Macrovascular Endothelium

□ Derived from angiogenesis

□ More sensitive to barrier disruption by endotoxin

□ More sensitive to barrier disruption by store-operated Ca2+ entry

□ More sensitive to VEGF-induced chemotaxis

□ More sensitive to TNFa-induced cell detachment

Microvascular Endothelium

□ Derived from vasculogenesis

□ Fourfold higher cell surface area G Fewer visible gaps on EM

D Tenfold higher basal monolayer resistance

□ Higher cAMP levels

□ Higher expression of VE-cadherin

□ More sensitive to barrier disruption by VE-cadherin antibodies

□ More sensitive to barrier disruption by thrombin

Figure 2 Differential barrier properties of endothelial phenotypes. The diagram shows the cross section of a blood vessel extending from the proximal large arteries to the small microvessels. Listed beneath each broad category of endothelium are specific characteristics related to differences in barrier function between these vascular areas.

to macrovascular ECs relative to microvessel ECs. The contribution of these mechanical forces to differential EC permeability is still incompletely understood.


Cytoskeleton: Framework of structural proteins necessary for cell shape and movement. The three primary components are actin microfilaments, microtubules, and intermediate filaments.

Myosin light chain kinase (MLCK): A Ca2+/calmodulin, ATP-dependent enzyme that phosphorylates myosin light chains on serine-19 and threonine-18, which results in increased actomyosin interaction. MLCK activity is a necessary step in many models of vascular permeability.

Sphingosine 1-phosphate (S1P): A biologically active phospholipid generated by hydrolysis of membrane lipids, S1P is produced in significant quantities by circulating platelets and has potent EC barrier-enhancing and chemotactic properties.

Thrombin: A central regulatory molecule in the coagulation cascade, thrombin produces potent EC barrier disruption through stimulation of actomyosin interaction, stress fiber formation, contraction, and intercellular gap formation.

Bibliography/Further Reading

Aird, W. C. (2003). Endothelial cell heterogeneity. Crit. Care Med. 31, S221-S230. This article describes structural and functional differences in EC subpopulations and applies this knowledge to an understanding of vasculopathic processes, especially acute lung injury.

Amano, M., Chihara, K., Kimura, K., Fukata, Y., Nakamura, N., Matsuura, Y., and Kaibuchi, K. (1997). Formation of actin stress fibers and focal adhesions enhanced by rho-kinase. Science 275, 1308-1311.

Corada, M., Mariotti, M., Thurston, G., Smith, K., Kunkel, R., Brockhaus, M., Lampugnani, M. G., Martin-Padura, I., Stoppacciaro, A., Ruco, L., McDonald, D. M., Ward, P. A., and Dejana, E. (1999). Vascular endothelial-cadherin is an important determinant of microvascular integrity in vivo. Proc. Natl. Acad. Sci. USA 96, 9815-9820.

Dudek, S. M., and Garcia, J. G. N. (2001). Cytoskeletal regulation of pulmonary vascular permeability. J. Appl. Physiol. 91, 1487-1500. A recent review by this chapter's first author, this article explores EC cytoskeletal components and mechanisms of barrier regulation in greater detail than is possible here.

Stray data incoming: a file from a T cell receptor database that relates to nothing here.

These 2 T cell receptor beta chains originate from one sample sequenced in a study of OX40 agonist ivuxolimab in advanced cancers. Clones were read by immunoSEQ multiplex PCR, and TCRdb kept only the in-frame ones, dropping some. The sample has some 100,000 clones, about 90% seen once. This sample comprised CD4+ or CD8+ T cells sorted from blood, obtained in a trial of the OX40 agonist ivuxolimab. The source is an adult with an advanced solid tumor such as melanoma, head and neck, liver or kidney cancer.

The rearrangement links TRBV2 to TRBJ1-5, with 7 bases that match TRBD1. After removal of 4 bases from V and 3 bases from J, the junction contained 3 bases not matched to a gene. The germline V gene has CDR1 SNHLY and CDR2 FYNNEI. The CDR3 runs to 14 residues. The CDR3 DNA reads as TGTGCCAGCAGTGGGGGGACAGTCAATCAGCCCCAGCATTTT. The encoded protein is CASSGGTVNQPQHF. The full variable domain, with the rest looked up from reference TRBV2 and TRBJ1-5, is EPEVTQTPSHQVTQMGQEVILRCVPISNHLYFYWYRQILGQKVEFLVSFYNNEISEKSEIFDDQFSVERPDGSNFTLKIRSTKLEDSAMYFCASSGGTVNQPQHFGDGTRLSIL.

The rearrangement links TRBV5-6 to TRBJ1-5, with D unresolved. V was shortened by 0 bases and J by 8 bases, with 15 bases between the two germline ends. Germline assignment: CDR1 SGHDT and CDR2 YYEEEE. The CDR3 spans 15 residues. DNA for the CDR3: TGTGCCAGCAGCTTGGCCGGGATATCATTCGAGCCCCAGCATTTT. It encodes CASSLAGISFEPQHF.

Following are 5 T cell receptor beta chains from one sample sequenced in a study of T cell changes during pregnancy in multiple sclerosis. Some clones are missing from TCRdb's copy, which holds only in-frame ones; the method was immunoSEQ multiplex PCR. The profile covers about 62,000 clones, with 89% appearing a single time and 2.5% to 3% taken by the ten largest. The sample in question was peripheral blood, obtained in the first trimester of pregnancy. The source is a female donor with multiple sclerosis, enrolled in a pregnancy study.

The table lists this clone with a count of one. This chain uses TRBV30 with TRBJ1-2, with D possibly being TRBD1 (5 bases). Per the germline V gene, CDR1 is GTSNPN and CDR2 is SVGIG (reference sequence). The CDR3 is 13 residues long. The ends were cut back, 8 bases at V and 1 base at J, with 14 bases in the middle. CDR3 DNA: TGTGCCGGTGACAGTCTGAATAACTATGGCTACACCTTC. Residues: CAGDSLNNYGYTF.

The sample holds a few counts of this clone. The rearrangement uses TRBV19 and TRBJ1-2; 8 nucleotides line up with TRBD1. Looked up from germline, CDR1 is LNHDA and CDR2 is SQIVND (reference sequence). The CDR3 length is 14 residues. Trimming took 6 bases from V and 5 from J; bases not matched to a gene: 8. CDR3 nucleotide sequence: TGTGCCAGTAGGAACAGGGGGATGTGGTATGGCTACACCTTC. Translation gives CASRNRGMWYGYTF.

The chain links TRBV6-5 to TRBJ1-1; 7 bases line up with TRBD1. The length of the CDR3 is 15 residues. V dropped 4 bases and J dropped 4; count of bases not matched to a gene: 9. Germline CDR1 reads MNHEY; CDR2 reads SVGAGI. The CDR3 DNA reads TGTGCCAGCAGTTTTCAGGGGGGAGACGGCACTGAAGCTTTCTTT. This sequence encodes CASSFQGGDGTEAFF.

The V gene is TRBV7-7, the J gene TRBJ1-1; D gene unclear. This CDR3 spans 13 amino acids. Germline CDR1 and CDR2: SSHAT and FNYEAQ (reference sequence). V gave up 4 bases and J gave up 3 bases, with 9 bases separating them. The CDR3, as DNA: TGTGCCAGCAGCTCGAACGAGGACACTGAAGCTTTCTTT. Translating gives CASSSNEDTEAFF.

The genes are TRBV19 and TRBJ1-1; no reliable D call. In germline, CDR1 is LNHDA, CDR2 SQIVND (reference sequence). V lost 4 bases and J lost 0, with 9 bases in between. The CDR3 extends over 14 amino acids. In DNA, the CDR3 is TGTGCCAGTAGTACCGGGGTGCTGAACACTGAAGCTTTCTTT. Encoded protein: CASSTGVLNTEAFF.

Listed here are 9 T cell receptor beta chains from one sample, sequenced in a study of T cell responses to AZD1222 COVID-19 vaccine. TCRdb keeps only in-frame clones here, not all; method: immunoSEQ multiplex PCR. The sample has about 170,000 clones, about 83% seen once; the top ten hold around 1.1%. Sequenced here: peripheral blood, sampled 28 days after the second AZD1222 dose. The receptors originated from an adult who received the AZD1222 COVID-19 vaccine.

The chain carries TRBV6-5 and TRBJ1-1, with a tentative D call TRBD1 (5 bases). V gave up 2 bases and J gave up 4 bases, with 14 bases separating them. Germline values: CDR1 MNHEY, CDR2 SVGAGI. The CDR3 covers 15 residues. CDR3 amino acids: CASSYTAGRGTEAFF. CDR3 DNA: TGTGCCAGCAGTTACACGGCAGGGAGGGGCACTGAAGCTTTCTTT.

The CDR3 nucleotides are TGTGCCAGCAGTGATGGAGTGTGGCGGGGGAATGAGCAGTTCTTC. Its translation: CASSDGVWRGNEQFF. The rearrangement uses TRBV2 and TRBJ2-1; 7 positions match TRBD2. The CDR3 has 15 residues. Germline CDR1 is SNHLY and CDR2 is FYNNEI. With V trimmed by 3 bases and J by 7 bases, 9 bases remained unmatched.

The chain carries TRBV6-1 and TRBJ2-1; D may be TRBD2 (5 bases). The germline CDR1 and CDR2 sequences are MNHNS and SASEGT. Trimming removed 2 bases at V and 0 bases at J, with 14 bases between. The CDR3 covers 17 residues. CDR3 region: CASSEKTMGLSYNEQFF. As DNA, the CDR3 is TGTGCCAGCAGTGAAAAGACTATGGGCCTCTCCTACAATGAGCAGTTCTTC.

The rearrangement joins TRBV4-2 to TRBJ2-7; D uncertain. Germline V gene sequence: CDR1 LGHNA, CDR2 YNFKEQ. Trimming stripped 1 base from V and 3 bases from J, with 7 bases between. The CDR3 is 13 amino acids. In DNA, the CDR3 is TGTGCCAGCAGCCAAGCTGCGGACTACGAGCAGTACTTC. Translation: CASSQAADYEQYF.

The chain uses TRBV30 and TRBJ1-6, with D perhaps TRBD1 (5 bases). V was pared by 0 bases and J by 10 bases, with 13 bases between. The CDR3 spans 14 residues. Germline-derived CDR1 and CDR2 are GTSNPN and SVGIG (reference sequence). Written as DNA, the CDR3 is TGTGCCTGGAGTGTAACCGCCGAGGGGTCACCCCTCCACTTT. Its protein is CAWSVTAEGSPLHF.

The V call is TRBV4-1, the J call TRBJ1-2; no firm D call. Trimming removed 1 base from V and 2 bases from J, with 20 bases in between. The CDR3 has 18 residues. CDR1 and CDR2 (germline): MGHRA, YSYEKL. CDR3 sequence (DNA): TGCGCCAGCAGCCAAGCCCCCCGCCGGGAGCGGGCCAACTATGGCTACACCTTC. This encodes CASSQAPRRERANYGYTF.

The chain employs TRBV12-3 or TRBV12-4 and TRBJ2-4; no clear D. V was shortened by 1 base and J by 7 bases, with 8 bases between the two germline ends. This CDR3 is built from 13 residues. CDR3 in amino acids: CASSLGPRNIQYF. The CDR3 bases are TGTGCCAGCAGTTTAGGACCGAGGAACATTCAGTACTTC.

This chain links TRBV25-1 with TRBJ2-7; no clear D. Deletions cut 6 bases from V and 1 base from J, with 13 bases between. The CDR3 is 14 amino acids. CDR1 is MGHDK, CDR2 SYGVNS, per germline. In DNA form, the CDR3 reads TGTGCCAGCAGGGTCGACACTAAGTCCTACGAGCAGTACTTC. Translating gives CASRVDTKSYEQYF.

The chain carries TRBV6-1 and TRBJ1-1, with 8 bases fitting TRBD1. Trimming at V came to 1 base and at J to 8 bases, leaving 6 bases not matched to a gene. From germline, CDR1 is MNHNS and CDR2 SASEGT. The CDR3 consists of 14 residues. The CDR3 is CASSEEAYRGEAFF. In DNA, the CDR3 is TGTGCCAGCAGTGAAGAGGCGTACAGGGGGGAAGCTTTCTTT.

Garcia, J. G., Siflinger-Birnboim, A., Bizios, R., Del Vecchio, P. J., Fenton, J. W., and Malik, A. B. (1986). Thrombin-induced increase in albumin permeability across the endothelium. J. Cell Physiol. 128, 96-104.

Garcia, J. G. N., Liu, F., Verin, A. D., Birukova, A., Dechert, M. A., Gerthoffer, W. T., Bamburg, J. R., and English, D. (2001) Sphingosine

1-phosphate promotes endothelial cell barrier integrity by Edg-dependent cytoskeletal rearrangement. J. Clin. Invest. 108, 689-701. This novel work represents the initial report describing the potent barrier-enhancing effects of S1P and the cytoskeletal changes involved in producing this response.

Goeckeler, Z. M., and Wysolmerski, R. B. (1995). Myosin light chain kinase-regulated endothelial cell contraction: The relationship between isometric tension, actin polymerization, and myosin phosphorylation. J. Cell Biol. 130, 613-627.

Kelly, J. J., Moore, T. M., Babal, P., Diwan, A. H., Stevens, T., and Thompson, W. J. (1998). Pulmonary microvascular and macrovascular endothelial cells: Differential regulation of Ca2+ and permeability. Am. J. Physiol. 274, L810-L819.

Michel, C. C., and Curry, F. E. (1999). Microvascular permeability. Physiol. Rev. 79, 703-761. This extensive review discusses classical structural questions about microvascular permeability using recent experimental work on intact microvascular beds, single perfused microvessels, and EC cultures. Wojciak-Stothard, B., and Ridley, A. J. (2002). Rho GTPases and the regulation of endothelial permeability. Vascul. Pharmacol. 39, 187-199.

This article summarizes the antagonistic effects of Rho and Rac small GTPases on EC barrier function.

Capsule Biography

Dr. Dudek is a faculty member of the Division of Pulmonary and Critical Care Medicine of the Johns Hopkins School of Medicine. His research focuses on the cytoskeletal regulation of pulmonary vascular permeability in acute lung injury syndromes and is supported by grants from the NIH.

Dr. Finigan is a research fellow performing similar studies in the Division of Pulmonary and Critical Care Medicine of the Johns Hopkins School of Medicine.

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